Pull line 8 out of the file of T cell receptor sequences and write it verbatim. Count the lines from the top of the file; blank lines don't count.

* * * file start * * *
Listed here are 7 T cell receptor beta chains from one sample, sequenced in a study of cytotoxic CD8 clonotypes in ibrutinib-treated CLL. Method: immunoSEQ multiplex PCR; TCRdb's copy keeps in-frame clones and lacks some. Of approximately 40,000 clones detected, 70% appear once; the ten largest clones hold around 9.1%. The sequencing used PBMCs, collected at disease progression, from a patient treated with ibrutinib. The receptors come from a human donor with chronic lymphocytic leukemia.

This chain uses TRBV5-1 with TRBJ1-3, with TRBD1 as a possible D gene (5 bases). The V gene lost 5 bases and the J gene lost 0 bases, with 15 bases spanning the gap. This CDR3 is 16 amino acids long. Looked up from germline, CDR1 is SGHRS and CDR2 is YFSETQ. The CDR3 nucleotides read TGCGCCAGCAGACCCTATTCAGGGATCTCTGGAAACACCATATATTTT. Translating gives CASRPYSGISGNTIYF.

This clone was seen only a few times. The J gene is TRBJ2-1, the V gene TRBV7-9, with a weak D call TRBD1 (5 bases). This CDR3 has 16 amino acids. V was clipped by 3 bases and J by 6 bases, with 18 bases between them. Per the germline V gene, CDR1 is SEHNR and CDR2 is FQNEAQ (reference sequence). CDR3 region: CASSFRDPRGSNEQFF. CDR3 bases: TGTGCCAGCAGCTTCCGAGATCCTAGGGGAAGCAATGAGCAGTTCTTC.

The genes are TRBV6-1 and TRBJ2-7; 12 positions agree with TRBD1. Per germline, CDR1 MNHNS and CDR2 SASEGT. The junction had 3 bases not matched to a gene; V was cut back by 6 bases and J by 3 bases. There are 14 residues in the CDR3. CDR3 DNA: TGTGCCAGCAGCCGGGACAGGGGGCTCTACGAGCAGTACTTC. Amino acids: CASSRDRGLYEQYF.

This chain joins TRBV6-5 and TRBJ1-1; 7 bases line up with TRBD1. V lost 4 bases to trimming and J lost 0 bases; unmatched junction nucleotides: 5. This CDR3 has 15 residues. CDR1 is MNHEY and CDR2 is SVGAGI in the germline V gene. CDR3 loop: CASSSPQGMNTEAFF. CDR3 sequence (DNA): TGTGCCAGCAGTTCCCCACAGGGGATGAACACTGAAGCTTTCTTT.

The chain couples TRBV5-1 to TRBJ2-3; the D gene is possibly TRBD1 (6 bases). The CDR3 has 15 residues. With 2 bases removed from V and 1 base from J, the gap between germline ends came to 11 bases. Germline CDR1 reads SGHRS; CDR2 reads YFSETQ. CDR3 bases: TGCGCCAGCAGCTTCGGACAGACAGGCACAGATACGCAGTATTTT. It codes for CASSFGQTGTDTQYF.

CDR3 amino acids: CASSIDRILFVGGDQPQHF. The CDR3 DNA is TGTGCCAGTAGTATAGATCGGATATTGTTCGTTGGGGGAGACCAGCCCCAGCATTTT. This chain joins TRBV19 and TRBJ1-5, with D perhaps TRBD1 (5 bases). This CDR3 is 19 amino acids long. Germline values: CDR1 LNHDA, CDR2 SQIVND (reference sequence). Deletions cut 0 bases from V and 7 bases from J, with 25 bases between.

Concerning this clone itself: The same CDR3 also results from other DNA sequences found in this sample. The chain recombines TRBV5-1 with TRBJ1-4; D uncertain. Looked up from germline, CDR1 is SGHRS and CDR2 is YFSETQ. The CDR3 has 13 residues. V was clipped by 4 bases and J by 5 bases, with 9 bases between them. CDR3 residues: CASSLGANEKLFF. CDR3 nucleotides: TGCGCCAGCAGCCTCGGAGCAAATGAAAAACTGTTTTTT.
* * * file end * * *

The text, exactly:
Concerning this clone itself: The same CDR3 also results from other DNA sequences found in this sample. The chain recombines TRBV5-1 with TRBJ1-4; D uncertain. Looked up from germline, CDR1 is SGHRS and CDR2 is YFSETQ. The CDR3 has 13 residues. V was clipped by 4 bases and J by 5 bases, with 9 bases between them. CDR3 residues: CASSLGANEKLFF. CDR3 nucleotides: TGCGCCAGCAGCCTCGGAGCAAATGAAAAACTGTTTTTT.